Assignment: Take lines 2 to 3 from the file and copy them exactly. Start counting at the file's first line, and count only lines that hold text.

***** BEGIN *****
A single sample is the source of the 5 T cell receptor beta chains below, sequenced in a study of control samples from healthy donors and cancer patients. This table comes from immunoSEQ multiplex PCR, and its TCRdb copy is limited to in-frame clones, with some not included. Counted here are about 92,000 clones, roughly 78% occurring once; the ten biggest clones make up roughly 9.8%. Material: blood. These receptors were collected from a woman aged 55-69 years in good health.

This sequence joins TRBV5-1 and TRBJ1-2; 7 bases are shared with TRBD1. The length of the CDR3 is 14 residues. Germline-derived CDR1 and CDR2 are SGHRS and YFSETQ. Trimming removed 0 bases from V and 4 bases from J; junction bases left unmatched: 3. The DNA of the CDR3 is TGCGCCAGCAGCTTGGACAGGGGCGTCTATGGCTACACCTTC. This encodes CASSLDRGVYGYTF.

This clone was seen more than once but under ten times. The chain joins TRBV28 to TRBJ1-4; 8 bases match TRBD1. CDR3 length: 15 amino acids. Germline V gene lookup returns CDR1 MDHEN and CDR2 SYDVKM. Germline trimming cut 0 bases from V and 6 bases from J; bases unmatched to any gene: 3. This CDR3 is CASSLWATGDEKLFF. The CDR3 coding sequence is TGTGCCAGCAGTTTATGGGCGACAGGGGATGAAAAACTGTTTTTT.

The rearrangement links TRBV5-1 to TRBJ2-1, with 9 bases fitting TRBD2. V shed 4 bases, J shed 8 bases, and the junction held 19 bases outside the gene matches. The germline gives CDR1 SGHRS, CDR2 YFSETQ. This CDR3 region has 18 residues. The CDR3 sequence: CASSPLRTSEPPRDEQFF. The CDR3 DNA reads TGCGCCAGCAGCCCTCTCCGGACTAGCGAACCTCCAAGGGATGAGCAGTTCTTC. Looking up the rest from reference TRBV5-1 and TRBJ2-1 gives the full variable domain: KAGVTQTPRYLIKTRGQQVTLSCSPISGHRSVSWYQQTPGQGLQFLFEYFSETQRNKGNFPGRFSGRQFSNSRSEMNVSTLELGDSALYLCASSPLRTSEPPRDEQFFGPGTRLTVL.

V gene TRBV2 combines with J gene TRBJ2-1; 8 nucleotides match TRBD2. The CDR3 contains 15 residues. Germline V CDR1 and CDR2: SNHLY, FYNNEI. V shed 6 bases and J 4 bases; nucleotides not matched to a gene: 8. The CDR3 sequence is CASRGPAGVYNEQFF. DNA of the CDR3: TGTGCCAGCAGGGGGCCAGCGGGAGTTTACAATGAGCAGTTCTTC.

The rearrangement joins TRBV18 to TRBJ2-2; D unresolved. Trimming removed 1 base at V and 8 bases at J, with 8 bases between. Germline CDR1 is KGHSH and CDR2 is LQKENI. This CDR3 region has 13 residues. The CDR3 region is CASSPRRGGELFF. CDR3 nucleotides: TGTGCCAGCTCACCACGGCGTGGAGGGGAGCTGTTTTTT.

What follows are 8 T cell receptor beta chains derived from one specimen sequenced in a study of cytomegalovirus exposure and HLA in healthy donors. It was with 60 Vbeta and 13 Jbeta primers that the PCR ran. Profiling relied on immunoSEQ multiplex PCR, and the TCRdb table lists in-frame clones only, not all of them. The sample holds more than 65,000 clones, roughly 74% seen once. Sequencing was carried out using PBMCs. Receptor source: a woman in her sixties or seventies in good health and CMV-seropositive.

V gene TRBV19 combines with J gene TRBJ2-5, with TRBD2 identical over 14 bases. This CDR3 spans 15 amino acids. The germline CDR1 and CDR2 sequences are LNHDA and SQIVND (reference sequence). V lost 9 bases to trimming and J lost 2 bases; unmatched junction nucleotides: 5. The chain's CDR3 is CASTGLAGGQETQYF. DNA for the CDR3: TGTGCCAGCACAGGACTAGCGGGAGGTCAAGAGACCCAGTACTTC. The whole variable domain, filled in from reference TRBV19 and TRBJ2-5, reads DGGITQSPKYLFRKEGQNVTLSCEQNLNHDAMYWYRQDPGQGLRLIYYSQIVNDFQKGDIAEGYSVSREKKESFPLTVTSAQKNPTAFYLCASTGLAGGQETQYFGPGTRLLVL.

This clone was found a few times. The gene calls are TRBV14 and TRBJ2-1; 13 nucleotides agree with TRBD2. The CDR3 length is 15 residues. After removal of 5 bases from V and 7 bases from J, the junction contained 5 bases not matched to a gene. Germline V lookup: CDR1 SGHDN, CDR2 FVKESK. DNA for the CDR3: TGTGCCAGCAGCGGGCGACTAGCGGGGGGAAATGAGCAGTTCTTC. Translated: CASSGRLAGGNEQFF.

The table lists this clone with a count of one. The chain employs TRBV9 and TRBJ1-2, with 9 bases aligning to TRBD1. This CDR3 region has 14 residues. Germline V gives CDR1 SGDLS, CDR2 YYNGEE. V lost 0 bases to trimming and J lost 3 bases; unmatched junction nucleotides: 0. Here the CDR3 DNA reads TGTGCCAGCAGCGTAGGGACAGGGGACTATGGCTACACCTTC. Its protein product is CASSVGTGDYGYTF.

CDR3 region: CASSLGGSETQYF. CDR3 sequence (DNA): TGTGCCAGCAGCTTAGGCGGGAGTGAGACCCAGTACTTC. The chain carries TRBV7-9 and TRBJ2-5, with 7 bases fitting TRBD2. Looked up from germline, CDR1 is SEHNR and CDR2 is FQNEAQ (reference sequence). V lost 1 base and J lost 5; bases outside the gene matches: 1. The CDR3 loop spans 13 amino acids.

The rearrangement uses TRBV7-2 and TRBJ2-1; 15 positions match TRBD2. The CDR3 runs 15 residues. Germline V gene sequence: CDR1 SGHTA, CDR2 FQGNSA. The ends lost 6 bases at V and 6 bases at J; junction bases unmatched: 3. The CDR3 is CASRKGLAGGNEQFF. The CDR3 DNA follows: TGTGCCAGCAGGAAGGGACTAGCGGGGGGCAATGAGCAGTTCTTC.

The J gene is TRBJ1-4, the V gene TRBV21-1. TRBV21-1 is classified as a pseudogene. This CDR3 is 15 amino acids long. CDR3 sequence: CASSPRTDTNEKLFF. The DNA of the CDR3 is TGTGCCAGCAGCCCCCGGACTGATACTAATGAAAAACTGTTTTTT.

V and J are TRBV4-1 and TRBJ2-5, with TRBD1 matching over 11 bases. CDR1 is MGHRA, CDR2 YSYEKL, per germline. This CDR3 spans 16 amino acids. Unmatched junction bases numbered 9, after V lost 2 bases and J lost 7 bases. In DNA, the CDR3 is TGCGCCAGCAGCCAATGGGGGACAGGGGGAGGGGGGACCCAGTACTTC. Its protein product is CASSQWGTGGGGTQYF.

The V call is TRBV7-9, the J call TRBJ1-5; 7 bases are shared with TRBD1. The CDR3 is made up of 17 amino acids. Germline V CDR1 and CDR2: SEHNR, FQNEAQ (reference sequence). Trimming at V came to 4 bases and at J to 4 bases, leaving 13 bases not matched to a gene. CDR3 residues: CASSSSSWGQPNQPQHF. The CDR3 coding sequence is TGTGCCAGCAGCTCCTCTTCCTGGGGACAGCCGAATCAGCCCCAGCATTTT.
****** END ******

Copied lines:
This sequence joins TRBV5-1 and TRBJ1-2; 7 bases are shared with TRBD1. The length of the CDR3 is 14 residues. Germline-derived CDR1 and CDR2 are SGHRS and YFSETQ. Trimming removed 0 bases from V and 4 bases from J; junction bases left unmatched: 3. The DNA of the CDR3 is TGCGCCAGCAGCTTGGACAGGGGCGTCTATGGCTACACCTTC. This encodes CASSLDRGVYGYTF.

This clone was seen more than once but under ten times. The chain joins TRBV28 to TRBJ1-4; 8 bases match TRBD1. CDR3 length: 15 amino acids. Germline V gene lookup returns CDR1 MDHEN and CDR2 SYDVKM. Germline trimming cut 0 bases from V and 6 bases from J; bases unmatched to any gene: 3. This CDR3 is CASSLWATGDEKLFF. The CDR3 coding sequence is TGTGCCAGCAGTTTATGGGCGACAGGGGATGAAAAACTGTTTTTT.